San Francisco Pension Weighs Larger Emphasis on Local Real Estate

Golden Gate Bridge

The San Francisco Employees Retirement System is deciding whether to increase its allocation to real estate in the San Francisco Bay Area.

Specifically, the board is weighing whether to begin allocating up to 3 percent of its assets toward such investments.

However, the area’s high real estate prices warrant caution, according to the fund’s advisors.

From Investments & Pensions Europe:

A 3% target allocation to real estate in the nine-county San Francisco Bay Area – first mooted by the retirement board in 2013 – is still being mulled by the pension fund.

No plans were approved at a meeting this month. Its advisers, Angeles Investment Advisors and Cambridge Associates, warned against over-concentration in its real estate porfolio at a time when the pension fund is looking more broadly at real assets.

A recent board meeting document stated: “SFERS private markets team and Cambridge Associates recommend maintaining a broad allocation to real assets rather than carving the category into several pieces such as infrastructure, natural resources, or San Francisco-based real estate.”

[…]

Investment staff will approach managers active in local real estate and evaluate the merits of entering into local co-investments with them.

The staff will also explore whether there are further efforts it can undertake to source and evaluate San Francisco-based real estate investment opportunities with attractive valuations and good prospective returns.

The San Francisco Employees Retirement System manages $20 billion in assets.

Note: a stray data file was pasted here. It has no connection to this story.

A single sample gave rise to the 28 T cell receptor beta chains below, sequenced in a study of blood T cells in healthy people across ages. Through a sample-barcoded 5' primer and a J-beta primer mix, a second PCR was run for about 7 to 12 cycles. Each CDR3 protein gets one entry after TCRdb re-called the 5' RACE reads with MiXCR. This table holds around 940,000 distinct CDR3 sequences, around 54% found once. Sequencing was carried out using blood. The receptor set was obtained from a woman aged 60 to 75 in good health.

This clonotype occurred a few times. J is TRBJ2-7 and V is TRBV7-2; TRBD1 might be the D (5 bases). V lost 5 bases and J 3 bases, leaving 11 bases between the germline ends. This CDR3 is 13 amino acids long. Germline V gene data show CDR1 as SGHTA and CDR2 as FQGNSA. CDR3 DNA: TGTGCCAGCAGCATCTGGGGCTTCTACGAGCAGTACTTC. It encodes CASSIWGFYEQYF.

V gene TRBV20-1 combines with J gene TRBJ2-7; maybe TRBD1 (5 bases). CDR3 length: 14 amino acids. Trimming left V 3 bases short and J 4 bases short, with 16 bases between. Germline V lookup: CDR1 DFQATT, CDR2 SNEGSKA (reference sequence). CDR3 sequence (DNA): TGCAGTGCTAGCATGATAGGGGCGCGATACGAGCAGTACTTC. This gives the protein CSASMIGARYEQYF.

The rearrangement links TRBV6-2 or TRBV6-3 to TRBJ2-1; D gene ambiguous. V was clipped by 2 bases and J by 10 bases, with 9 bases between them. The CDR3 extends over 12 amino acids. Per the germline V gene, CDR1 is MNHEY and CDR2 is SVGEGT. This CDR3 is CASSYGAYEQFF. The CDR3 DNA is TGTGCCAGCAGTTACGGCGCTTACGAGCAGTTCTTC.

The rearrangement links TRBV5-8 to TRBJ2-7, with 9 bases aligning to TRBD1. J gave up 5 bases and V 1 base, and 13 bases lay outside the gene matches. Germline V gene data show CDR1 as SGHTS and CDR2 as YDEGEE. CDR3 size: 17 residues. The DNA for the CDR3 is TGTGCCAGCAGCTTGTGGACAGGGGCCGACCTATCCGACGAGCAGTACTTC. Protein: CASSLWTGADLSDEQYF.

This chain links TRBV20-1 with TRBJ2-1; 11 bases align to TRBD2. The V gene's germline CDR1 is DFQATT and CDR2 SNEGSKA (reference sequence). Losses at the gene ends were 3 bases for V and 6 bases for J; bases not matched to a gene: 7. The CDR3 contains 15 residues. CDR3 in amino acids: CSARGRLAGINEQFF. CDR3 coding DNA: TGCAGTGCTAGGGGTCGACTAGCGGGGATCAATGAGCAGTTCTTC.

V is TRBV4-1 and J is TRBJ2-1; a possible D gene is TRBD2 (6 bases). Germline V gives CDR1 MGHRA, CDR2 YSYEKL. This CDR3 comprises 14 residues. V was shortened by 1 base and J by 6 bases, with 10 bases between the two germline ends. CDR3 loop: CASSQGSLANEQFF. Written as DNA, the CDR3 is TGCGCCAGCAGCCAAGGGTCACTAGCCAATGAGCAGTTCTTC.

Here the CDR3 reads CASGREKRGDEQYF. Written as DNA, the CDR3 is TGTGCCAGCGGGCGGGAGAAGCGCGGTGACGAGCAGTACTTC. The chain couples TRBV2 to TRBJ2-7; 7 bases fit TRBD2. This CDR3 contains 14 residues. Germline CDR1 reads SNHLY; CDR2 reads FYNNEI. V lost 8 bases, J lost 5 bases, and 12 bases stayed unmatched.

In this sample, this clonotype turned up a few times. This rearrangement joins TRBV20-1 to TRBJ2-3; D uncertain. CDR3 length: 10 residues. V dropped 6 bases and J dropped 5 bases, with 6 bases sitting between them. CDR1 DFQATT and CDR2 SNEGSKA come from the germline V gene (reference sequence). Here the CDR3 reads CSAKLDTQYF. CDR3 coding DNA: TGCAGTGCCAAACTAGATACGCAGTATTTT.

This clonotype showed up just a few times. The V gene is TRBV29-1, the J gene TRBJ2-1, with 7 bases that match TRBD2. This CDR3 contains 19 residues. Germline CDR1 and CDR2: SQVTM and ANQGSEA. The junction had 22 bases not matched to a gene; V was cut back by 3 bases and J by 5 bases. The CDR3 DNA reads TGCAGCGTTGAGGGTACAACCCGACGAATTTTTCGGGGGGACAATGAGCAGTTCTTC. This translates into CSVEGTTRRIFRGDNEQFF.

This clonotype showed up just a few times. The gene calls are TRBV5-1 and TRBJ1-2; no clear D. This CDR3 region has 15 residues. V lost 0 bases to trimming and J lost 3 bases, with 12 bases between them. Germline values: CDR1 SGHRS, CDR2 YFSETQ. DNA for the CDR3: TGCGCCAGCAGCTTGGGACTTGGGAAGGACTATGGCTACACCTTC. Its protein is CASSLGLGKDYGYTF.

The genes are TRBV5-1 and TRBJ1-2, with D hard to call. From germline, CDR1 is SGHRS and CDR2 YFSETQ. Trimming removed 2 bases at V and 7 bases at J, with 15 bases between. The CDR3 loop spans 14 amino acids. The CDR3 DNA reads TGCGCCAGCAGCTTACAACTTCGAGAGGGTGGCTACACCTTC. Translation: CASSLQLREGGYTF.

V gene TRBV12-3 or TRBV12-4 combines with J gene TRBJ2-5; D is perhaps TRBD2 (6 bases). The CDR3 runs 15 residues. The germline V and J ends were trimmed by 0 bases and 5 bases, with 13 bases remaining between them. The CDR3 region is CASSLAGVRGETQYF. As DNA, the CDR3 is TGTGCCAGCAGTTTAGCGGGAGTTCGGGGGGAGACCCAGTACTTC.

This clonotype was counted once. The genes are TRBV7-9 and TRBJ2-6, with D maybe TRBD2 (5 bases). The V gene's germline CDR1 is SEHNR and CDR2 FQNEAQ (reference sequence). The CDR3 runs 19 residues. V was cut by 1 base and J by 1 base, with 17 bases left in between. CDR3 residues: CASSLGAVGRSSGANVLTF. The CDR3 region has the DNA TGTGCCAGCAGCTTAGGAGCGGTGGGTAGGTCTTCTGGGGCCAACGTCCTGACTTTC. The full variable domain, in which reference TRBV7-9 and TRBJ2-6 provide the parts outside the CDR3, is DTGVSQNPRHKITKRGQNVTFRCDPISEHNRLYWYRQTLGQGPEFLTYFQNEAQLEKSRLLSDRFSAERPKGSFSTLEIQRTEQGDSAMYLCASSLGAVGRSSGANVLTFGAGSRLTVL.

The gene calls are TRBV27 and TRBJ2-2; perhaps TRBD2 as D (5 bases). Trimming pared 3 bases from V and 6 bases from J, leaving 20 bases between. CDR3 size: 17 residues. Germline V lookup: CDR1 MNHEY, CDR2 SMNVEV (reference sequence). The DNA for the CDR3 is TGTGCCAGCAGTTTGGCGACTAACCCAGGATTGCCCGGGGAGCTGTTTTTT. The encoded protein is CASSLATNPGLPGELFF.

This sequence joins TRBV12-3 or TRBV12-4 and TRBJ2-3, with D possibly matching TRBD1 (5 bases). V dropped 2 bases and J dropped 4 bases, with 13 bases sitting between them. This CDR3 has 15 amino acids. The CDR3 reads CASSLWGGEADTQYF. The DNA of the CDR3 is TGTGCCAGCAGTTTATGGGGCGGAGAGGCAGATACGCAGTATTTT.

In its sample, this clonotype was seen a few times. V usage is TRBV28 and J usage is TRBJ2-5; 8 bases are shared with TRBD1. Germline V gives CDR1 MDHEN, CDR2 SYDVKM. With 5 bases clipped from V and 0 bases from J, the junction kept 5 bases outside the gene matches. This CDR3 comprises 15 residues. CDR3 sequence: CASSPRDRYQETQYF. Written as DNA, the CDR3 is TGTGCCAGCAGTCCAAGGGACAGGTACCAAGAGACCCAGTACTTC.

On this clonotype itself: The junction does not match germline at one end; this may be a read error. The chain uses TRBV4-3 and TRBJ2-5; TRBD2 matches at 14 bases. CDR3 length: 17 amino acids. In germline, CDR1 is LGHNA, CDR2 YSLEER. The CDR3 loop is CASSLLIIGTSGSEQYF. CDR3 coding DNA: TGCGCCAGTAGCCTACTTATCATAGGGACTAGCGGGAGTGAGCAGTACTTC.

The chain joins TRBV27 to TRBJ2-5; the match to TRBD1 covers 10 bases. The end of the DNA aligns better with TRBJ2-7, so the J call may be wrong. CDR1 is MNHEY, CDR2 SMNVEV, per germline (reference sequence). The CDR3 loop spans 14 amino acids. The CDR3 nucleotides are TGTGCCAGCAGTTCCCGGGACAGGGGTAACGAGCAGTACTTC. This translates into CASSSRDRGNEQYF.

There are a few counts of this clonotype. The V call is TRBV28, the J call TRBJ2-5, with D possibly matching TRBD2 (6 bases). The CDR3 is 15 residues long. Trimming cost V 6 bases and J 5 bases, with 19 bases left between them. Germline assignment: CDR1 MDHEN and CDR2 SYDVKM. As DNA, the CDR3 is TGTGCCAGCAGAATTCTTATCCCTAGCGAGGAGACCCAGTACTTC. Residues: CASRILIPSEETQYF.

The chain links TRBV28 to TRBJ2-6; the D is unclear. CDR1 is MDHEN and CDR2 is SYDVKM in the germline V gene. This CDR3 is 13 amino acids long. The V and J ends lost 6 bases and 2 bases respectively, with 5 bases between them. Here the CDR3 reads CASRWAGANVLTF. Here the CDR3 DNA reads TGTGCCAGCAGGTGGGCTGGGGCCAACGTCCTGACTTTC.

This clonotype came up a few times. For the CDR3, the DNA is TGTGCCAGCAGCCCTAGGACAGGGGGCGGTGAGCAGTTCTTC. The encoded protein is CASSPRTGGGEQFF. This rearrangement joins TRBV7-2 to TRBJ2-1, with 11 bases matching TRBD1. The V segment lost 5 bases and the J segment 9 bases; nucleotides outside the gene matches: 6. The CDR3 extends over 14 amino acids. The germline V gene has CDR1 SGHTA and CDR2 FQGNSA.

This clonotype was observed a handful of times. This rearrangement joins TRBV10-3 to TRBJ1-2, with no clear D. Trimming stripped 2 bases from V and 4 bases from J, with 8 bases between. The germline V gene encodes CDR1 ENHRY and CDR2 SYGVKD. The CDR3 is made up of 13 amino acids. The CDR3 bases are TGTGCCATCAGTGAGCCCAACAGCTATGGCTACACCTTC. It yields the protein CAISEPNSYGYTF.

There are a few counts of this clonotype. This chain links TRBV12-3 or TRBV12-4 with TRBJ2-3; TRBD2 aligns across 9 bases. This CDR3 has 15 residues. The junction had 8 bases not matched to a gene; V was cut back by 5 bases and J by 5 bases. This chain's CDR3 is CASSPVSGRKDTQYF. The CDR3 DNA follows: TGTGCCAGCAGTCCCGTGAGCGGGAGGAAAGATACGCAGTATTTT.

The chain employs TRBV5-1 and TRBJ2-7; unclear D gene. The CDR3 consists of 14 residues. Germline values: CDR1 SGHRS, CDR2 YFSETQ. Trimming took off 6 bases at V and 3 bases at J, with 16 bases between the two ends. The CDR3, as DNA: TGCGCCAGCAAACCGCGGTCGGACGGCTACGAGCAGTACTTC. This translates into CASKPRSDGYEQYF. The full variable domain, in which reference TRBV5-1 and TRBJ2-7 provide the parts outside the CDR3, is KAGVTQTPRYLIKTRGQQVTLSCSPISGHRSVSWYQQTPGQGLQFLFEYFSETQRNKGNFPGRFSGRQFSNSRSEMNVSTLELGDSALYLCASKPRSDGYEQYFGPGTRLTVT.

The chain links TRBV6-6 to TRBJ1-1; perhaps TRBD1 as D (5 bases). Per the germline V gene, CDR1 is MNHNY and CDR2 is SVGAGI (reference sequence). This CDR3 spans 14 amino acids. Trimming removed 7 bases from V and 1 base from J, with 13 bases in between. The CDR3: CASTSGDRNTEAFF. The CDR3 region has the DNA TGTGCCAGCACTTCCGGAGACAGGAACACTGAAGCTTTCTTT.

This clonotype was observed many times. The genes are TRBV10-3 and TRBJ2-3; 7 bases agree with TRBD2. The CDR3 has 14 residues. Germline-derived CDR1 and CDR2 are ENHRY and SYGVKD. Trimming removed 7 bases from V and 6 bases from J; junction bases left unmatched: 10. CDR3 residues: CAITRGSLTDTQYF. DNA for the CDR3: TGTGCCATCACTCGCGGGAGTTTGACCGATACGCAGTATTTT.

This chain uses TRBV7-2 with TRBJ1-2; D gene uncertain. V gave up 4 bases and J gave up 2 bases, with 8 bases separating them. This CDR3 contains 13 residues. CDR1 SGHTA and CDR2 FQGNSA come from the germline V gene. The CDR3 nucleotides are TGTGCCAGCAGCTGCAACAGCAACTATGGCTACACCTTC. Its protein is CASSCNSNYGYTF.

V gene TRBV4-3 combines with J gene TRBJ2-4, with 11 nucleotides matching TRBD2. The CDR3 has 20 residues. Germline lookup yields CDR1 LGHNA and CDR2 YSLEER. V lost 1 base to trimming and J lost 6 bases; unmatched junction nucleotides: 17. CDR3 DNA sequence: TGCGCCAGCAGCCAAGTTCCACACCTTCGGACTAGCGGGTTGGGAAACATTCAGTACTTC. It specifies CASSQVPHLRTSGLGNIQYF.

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CalPERS Invests $211 Million in U.S. Apartments

California

CalPERS has committed an additional $211 million to a partnership that invests in apartments in the Western half of the United States.

More details from IP Real Estate:

California Public Employees Retirement System (CalPERS) has made a new $211m (€186.7m) allocation to the Pacific Multifamily Investors partnership.

[…]

Pacific will buy apartment properties at least 11 years old west of the Mississippi. Core assets are typically thought to be less than 10 years old, putting the strategy outide what most funds consider core.

Pacific Urban believes that the properties it will buy still have core attributes and be able to achieve durability of income. A mixture of teachers, firemen, police officers and nurses, are typical tenants of the assets it invests in.

No more than 25% leverage will be used in the portfolio.

Acquisitions to date have been on the West Coast, from Southern California up to Seattle. The partnership can also consider Texas, Salt Lake City and Las Vegas.

The partnership now includes seven properties totaling more than 2,000 units.

CalPERS manages $296 billion in assets as of October 31, 2014.

New Jersey Pension to Invest $300 Million in U.S. Apartments

New Jersey

The New Jersey Division of Investment, the entity that invests the state’s pension assets, has committed $300 million to be invested in the U.S. apartment sector.

More from Investments & Pensions Real Estate:

The New Jersey Division of Investment has formed a $303m (€267.8m) separate account relationship with TGM Associates to invest in US apartments.